2011 UNL Biological Systems Engineering graduate, Ian Bargar, has been selected to participate in the Congress-Bundestag Youth Exchange for Young Professionals program (CBYX), a year-long, federally funded fellowship for study and work in Germany. While abroad, Ian will attend a two-month intensive German language course in Radolfzell, Germany and then move to the state of Hessen to study for four months at a German University, later completing the program with a five-month internship at a German company in his career field. He will also have the opportunity to take part in seminars in Washington D.C., Berlin, and New York City. Organized by the United States Congress and the German Bundestag, the CBYX program is financially supported by the Bureau of Educational and Cultural Affairs of the US Department of State under the authority of the Fulbright-Hays Act.
Ian is no stranger to learning, traveling, and living abroad. Ian has traveled to Germany twice before: first on a semester-long trip to Berlin where he studied at the Deutsch in Deutschland Institute and also secured an internship at Bruker, an analytical scientific instrument company in Berlin. Later, Ian went on a UNL faculty-led trip to Germany that focused on energy and sustainability in Europe. He credits studying and interning abroad, along with the education he received through the College of Engineering and the Biological Systems Engineering department with teaching him the importance of problem solving, and the value of team work—skills he plans to build upon during his upcoming year studying and working in Germany.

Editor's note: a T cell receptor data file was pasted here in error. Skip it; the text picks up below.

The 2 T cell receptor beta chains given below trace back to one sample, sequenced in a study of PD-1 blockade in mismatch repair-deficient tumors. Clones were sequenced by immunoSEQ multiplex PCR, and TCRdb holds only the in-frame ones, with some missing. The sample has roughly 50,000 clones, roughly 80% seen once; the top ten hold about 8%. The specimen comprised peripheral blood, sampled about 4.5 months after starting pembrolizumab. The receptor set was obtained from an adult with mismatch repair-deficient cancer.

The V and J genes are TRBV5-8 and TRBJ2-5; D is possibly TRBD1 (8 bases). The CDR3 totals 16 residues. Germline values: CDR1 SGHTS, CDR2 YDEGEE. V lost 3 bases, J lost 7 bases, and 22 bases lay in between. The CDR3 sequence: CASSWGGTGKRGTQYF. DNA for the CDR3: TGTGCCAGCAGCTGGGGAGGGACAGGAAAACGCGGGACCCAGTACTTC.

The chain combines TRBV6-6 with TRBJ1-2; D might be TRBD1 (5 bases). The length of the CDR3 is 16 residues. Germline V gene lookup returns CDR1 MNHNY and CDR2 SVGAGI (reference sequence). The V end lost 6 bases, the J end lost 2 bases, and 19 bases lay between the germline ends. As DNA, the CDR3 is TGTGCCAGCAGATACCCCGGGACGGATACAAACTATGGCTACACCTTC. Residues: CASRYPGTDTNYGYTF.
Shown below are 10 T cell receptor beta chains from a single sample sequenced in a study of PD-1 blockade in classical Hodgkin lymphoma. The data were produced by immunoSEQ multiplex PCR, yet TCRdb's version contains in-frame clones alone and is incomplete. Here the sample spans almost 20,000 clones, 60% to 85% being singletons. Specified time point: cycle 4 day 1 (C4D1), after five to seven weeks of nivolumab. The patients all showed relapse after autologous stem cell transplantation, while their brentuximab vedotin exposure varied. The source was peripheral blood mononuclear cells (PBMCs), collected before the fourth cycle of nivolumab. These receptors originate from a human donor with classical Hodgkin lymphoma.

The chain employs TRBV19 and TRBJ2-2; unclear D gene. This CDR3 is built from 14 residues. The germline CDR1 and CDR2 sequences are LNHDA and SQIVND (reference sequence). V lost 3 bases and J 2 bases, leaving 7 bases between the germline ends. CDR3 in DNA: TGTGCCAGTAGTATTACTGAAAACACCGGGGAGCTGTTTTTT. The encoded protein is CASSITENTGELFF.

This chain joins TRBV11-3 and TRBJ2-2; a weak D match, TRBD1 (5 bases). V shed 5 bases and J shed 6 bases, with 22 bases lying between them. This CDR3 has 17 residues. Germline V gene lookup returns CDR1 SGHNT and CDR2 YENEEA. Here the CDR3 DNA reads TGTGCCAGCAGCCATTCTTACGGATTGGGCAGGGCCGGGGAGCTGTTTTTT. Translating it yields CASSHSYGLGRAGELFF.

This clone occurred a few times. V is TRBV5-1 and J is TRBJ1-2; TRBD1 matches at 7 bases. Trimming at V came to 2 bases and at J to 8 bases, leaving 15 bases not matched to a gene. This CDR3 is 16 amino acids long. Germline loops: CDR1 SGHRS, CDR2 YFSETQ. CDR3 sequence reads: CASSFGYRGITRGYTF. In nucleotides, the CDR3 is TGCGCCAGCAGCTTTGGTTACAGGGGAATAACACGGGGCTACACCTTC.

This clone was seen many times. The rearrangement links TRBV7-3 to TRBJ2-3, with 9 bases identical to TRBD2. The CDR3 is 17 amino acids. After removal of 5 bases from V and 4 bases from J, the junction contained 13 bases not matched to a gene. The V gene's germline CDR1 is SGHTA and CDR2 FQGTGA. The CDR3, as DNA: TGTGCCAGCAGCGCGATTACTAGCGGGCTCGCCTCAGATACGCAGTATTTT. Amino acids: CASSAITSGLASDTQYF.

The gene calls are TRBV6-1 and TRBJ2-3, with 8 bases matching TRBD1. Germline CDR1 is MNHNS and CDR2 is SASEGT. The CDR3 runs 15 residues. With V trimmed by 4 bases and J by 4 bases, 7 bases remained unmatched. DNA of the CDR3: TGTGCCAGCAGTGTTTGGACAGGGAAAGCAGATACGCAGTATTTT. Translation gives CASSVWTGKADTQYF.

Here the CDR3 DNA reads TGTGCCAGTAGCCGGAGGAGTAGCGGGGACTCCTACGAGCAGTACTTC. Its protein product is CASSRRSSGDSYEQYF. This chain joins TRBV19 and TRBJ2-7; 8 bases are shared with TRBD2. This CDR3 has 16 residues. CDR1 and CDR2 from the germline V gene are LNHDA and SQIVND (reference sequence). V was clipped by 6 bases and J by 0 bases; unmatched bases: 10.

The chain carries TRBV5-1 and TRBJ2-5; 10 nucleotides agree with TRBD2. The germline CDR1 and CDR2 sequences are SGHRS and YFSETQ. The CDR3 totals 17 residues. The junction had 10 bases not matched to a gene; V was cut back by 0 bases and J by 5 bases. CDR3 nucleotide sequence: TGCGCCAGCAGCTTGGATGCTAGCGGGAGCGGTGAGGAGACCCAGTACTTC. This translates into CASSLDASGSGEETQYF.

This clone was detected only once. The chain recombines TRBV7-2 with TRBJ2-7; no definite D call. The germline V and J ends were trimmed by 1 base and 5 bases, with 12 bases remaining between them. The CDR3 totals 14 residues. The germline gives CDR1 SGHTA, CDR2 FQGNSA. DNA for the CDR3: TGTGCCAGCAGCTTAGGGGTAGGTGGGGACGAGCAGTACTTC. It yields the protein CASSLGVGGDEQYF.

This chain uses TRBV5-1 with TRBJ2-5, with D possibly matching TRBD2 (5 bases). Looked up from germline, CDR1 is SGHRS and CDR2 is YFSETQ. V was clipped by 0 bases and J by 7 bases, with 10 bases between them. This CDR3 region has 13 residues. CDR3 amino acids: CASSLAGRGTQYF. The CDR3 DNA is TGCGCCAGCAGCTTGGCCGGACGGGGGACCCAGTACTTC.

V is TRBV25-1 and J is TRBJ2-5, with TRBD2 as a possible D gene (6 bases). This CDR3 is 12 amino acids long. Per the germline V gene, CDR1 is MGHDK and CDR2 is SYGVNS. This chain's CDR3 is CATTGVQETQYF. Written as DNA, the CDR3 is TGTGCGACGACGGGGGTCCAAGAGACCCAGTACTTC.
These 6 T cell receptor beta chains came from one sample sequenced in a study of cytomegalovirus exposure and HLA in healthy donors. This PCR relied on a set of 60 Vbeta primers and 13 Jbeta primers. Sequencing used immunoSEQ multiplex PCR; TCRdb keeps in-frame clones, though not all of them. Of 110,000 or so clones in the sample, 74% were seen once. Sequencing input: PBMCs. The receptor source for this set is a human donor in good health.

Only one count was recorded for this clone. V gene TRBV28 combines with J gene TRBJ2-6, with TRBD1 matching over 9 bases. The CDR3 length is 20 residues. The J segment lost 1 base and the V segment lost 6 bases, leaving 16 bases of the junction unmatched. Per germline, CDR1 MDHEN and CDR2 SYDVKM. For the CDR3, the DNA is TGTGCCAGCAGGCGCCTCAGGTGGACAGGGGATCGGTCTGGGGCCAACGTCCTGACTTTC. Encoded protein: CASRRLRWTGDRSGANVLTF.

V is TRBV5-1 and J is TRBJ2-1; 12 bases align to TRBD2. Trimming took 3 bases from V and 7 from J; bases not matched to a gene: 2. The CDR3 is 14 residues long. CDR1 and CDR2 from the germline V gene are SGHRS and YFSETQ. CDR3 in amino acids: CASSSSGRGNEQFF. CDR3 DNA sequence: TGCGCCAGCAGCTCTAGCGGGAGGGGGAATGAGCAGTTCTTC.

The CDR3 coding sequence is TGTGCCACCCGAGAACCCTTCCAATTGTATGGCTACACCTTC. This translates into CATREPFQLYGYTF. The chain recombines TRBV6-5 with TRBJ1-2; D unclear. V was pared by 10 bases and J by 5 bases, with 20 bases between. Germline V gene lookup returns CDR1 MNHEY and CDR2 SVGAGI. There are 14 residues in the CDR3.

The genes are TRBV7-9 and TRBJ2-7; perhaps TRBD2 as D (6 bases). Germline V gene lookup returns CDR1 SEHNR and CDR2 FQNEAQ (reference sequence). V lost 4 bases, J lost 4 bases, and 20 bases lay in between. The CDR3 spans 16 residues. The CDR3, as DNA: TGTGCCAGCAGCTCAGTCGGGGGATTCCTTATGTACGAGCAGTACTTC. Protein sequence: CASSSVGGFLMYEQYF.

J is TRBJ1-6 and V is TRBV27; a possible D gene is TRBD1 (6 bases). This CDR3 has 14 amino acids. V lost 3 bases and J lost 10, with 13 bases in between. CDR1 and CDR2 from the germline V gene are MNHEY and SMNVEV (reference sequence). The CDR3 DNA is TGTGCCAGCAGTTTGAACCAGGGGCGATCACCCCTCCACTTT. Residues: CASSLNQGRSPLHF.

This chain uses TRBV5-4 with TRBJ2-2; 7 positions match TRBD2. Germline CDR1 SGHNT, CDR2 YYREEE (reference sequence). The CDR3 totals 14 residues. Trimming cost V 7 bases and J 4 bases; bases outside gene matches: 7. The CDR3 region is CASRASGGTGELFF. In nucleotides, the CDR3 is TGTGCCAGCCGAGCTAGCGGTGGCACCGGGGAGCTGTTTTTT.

When Ian returned to UNL after his semester abroad, he began doing undergraduate research in Professor Shadi Othman’s lab, working on ways to improve image quality and subject safety during magnetic resonance imaging (MRI) for mice studies. He is currently helping to develop an image compatible bioreactor for tissue engineering as well as serving as the Lab Manager. This August, Ian will leave the lab to take part in the CBYX program, and take the skills he learned at UNL back to Germany to succeed in his work and study there. He hopes to continue research in preparation for graduate studies with the goal of ultimately starting an international career in biomedical engineering.
The CBYX program is designed primarily for young adults in business, STEM (scientific, technical, engineering, and mathematical), agricultural, and vocational fields, though candidates in all fields are encouraged to apply. Participants must be U.S. citizens or permanent residents between the ages of 18-24 and have clear career goals and experience in their professional fields. German language ability is not required, but is strongly recommended. Interested applicants can visit http://www.cbyx.info or the Education Abroad Office for more information.
More details at: http://go.unl.edu/hhy